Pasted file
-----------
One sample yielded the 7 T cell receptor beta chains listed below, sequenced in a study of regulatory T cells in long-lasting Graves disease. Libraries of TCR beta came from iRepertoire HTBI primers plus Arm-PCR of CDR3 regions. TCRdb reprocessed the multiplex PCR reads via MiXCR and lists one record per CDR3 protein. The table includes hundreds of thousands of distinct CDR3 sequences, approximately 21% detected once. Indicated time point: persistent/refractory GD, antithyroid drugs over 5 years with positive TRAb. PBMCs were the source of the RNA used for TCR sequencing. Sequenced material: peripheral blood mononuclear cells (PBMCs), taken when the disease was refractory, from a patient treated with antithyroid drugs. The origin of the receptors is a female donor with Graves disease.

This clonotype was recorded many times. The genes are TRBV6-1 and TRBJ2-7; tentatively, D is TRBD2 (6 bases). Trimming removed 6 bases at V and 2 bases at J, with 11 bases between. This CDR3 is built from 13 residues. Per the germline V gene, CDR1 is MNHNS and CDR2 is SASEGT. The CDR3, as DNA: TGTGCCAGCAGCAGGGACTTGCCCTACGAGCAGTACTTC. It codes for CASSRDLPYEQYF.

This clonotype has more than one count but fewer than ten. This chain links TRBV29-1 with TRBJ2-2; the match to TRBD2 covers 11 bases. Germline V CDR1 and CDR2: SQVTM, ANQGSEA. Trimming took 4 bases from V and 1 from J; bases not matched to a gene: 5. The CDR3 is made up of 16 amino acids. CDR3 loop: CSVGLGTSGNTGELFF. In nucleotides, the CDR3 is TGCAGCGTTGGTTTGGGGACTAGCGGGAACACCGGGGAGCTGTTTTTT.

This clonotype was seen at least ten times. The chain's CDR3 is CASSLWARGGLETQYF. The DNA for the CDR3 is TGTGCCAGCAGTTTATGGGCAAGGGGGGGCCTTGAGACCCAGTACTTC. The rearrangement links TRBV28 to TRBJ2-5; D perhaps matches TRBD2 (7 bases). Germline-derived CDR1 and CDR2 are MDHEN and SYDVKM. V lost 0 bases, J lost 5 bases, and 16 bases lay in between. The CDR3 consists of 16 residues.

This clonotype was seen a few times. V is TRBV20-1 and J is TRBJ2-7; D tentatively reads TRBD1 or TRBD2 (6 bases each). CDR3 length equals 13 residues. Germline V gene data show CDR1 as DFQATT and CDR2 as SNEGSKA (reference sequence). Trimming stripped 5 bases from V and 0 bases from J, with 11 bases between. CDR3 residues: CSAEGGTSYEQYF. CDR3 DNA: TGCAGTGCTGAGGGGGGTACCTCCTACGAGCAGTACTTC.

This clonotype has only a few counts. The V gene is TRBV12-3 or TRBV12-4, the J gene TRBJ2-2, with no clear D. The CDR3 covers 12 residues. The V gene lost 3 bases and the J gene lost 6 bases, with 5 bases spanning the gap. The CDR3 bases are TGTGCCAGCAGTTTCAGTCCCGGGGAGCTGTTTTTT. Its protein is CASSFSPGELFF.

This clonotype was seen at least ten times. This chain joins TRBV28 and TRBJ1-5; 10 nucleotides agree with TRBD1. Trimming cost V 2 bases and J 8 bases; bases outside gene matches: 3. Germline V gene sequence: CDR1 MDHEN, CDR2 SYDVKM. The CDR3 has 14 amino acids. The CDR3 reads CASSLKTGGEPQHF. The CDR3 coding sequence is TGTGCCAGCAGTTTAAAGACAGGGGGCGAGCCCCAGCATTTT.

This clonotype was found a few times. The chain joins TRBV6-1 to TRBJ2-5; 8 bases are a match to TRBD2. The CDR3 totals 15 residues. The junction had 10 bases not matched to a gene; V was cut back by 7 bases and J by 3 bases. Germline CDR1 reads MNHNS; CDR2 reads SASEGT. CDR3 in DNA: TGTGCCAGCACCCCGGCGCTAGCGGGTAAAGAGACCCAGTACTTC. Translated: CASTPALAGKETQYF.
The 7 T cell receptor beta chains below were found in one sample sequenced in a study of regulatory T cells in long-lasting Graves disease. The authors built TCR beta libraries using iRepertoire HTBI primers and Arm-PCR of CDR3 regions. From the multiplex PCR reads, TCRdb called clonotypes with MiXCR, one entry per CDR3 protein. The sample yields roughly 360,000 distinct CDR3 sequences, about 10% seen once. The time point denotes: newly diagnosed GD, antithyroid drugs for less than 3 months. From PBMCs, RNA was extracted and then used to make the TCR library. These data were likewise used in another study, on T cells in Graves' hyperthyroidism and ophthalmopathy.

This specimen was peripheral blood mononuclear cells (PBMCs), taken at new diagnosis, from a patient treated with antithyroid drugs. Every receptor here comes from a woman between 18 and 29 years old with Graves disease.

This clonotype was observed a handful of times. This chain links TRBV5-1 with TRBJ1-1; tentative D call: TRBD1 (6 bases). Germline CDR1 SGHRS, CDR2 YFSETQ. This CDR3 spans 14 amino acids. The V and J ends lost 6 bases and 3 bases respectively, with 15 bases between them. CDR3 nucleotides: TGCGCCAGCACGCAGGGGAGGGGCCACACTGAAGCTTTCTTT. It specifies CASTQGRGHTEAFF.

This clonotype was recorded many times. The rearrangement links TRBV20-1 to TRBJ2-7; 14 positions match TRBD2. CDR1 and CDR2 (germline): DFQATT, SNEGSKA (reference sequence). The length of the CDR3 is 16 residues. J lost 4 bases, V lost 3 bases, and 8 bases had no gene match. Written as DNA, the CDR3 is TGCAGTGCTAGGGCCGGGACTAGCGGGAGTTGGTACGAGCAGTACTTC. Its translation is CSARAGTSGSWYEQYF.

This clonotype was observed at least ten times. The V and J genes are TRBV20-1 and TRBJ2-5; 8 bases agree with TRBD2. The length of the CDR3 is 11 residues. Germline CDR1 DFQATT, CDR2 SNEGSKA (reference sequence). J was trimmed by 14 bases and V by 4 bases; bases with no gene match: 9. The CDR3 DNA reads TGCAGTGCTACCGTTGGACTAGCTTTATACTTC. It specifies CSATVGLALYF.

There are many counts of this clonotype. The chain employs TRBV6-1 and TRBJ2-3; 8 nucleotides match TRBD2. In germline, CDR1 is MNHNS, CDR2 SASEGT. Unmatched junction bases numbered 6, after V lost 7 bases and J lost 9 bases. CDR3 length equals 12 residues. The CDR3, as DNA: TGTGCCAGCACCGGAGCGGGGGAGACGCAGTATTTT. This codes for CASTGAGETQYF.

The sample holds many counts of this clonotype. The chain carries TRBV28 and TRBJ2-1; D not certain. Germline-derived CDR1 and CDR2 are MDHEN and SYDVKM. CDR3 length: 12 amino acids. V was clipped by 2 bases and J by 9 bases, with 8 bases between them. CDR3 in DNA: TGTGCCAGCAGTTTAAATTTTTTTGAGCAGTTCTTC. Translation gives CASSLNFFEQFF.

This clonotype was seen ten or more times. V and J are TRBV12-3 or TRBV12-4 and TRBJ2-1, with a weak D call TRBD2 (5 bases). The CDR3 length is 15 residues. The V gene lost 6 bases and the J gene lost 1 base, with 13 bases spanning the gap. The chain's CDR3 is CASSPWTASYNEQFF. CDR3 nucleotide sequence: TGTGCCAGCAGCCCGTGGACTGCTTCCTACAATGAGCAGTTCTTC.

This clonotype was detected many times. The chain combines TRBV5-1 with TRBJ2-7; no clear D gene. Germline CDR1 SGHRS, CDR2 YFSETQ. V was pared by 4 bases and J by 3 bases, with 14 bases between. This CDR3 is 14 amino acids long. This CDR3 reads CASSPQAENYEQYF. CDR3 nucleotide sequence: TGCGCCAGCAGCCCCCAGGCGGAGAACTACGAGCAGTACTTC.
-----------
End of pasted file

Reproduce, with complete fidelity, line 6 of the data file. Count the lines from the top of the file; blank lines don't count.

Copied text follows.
This clonotype has only a few counts. The V gene is TRBV12-3 or TRBV12-4, the J gene TRBJ2-2, with no clear D. The CDR3 covers 12 residues. The V gene lost 3 bases and the J gene lost 6 bases, with 5 bases spanning the gap. The CDR3 bases are TGTGCCAGCAGTTTCAGTCCCGGGGAGCTGTTTTTT. Its protein is CASSFSPGELFF.